Patrick Ruffini makes his feelings plain in his tweet on the attempts by Apple to open a store in DC’s Georgetown: “DC Luddites blocking first Apple Store in the Capital.” From the linked story:
The wait for Apple’s first retail store in the nation’s capital will reportedly drag on, as local preservationists have been unable to see eye-to-eye with the Mac maker on a design for the new shop.
The Cupertino-based company acquired a building in the historic Georgetown district more than a year ago with the intention of demolishing the structure and replacing it with a flashy high-profile Apple store.
Although it’s since been cleared to raze the building at 1229 Wisconsin Ave., Apple has been unable to pass its design proposals for the new store through a review process governed by a pair of local preservationist bodies, according to the Georgetown Current [PDF].
Read all about Apple’s attempts to put in a store that doesn’t look like a re-done row house. At the end of the article it mentions that Apple has apparently not paid taxes it owes since buying the property. To be frank, I wouldn’t be paying them, either, if I was constantly getting stonewalled about actually being able to build on it. If the Georgetown board mentioned has the ability to legally stop them from building on the property then they can take the heat for the taxes being withheld. If they don’t, then I’m afraid I’d consider this 3rd refusal from them the 3rd strike and go ahead with the building process over their protests.
People who know me well know that I’m a big fan of Star Trek. And yes, that includes having gone to a number of conventions in my younger days although I never dressed in the shows’ attire. I feel a fondness and familiarity toward the characters and, by extension, to the cast members who portrayed them. That original series cast has continued to age with the rest of us and, in the last decade, some have begun to depart this Vale of Tears. Today, I read with sadness that Majel Roddenberry, wife of Star Trek create Gene Roddenberry and actress in episodes in 3 of the Star Trek series has passed away. She was 76.
Majel Roddenberry appeared in the original Star Trek pilot as the First Officer under Captain Christopher Pike (played by Jeffrey Hunter). The only other actor to do so was Leonard Nimoy, famous worldwide as the vulcan Spock. While her character in that pilot wasn’t carried into the series, Majel, herself, was and took on the role of Nurse Christine Chapel. She was one of the core group of characters throughout the series. When Star Trek: The Next Generation came on the air, Roddenberry provided the voice of the ship’s computer. Her voice was used for all Federation systems on all of the spinoff series, as well, which included Star Trek: Deep Space Nine and Star Trek: Voyager. She returned to the front of the camera on Next Generation as the character Lwaxana Troi, mother of one of the series’ regular characters Counselor Deanna Troi (played by Marina Sirtis.)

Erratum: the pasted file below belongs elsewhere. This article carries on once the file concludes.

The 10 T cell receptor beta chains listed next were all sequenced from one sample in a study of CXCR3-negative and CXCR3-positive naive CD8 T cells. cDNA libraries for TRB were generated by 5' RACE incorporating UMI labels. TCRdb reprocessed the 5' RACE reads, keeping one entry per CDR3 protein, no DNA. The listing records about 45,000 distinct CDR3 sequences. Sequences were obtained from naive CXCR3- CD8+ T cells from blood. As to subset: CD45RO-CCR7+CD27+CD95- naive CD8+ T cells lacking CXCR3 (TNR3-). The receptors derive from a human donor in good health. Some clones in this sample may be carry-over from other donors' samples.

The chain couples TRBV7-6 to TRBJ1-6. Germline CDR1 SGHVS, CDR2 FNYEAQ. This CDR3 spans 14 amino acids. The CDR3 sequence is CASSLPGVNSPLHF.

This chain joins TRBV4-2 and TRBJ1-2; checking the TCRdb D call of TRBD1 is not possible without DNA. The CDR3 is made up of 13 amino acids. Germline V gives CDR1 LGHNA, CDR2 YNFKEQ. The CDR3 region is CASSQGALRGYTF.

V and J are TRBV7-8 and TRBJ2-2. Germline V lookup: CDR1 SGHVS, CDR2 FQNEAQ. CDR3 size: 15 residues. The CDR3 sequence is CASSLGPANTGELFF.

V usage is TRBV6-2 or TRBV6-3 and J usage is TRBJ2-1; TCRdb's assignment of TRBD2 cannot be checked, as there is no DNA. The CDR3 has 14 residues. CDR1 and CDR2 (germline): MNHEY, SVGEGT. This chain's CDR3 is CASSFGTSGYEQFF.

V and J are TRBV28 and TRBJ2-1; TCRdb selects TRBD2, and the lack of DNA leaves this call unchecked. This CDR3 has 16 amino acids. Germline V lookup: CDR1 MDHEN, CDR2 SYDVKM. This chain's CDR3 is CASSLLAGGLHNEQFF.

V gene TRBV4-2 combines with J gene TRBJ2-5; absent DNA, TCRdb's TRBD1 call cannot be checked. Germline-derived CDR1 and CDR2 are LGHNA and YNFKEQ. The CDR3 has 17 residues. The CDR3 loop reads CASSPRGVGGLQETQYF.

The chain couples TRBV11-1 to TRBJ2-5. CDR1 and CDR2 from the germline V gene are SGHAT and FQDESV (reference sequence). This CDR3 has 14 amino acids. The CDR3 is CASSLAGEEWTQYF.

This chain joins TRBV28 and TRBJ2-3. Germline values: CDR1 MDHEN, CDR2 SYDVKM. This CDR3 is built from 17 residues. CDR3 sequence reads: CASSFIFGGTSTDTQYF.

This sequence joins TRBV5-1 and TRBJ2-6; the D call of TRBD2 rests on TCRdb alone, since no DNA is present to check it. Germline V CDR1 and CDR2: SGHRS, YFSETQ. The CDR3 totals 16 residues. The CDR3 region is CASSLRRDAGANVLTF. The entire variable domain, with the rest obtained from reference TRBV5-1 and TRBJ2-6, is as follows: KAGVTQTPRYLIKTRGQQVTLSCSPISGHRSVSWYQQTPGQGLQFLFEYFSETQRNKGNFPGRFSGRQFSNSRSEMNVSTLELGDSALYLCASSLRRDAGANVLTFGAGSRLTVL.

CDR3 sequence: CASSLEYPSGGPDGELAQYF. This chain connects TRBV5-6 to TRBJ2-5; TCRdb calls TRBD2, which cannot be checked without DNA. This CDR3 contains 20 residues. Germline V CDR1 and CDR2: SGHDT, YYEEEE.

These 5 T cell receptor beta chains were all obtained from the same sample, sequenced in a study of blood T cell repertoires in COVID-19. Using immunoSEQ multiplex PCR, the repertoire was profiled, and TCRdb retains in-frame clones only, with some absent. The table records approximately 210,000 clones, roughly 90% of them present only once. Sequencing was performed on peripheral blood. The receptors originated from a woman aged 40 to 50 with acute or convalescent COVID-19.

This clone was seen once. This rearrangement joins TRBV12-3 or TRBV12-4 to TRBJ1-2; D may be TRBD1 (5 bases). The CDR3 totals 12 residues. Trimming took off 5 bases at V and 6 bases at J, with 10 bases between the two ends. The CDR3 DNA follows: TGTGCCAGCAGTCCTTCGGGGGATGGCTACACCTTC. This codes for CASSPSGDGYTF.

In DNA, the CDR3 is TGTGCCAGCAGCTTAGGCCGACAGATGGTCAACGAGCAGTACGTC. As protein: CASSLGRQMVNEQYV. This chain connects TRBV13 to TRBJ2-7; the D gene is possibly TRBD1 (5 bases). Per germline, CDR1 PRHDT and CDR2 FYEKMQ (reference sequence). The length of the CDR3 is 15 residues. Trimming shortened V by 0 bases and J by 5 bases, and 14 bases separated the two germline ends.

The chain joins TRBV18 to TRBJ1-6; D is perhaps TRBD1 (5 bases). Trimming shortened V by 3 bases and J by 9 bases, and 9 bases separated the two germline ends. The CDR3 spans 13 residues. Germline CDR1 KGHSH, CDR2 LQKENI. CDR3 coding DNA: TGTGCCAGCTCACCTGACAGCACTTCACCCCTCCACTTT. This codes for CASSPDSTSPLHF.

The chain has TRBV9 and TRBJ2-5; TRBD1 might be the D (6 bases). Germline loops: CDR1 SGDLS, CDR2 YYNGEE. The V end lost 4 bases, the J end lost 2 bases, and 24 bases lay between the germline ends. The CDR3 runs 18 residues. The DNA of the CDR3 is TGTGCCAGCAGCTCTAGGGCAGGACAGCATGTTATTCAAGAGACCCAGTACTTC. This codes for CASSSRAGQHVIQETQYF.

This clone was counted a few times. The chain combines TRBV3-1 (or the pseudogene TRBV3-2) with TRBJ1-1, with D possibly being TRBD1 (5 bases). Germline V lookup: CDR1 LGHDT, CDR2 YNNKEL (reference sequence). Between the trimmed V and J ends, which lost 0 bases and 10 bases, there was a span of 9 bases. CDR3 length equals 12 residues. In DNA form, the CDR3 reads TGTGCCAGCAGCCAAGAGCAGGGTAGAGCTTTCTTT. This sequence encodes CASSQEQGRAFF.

I’d also note that she appeared in 1 episode of another made-for-TV science fiction series, Babylon 5.
Majel Barrett Roddenberry died yesterday at her home in California at the age of 76 from complications arising from leukemia. She will be missed.
Godspeed, Majel. Give our regards to Gene, De, and Jimmy as well as to He who created the final frontier we explore.
(Update: Link to the story added. Thanks to The Bulletproof Monk for reminding me.)
Users of Microsoft’s Internet Explorer are being urged by experts to switch to a rival until a serious security flaw has been fixed.
The flaw in Microsoft’s Internet Explorer could allow criminals to take control of people’s computers and steal their passwords, internet experts say.
Microsoft urged people to be vigilant while it investigated and prepared an emergency patch to resolve it.
IE’s continued security flaws made it a piece of software I’ve used only in dire circumstances for years. My personal suggestion is to go with FireFox. Lots of great features and an extensible design so you can customize it to handle your particular needs makes it a smart choice. Google’s Chrome is starting to get good reviews but I’ve heard that it’s not quite there in terms of the various add-ons. Do yourself a favor and flip over to one of them.
On this date, December 7, in 1941 at close to 8:00am the first of 2 aerial attacks launched by the Empire of Japan struck the US military base at Pearl Harbor, Hawaii in a sneak attack that has been the definition of sneak attacks for at least 3 generations. Visiting there was a poignant experience for myself and my father years ago. That memory remains fresh today though that visit was 9 years ago.
I have spoken before of the remembrances of Peal Harbor Day and the thought that, now that the survivors are dwindling, the memory of this day would start to slip to nothing. There were a number of stories on the front page of the Washington Post this morning. The story about Pearl Harbor? It was 5 inches of 1 column – on page A4. Right next to an Air France ad. (Sigh.)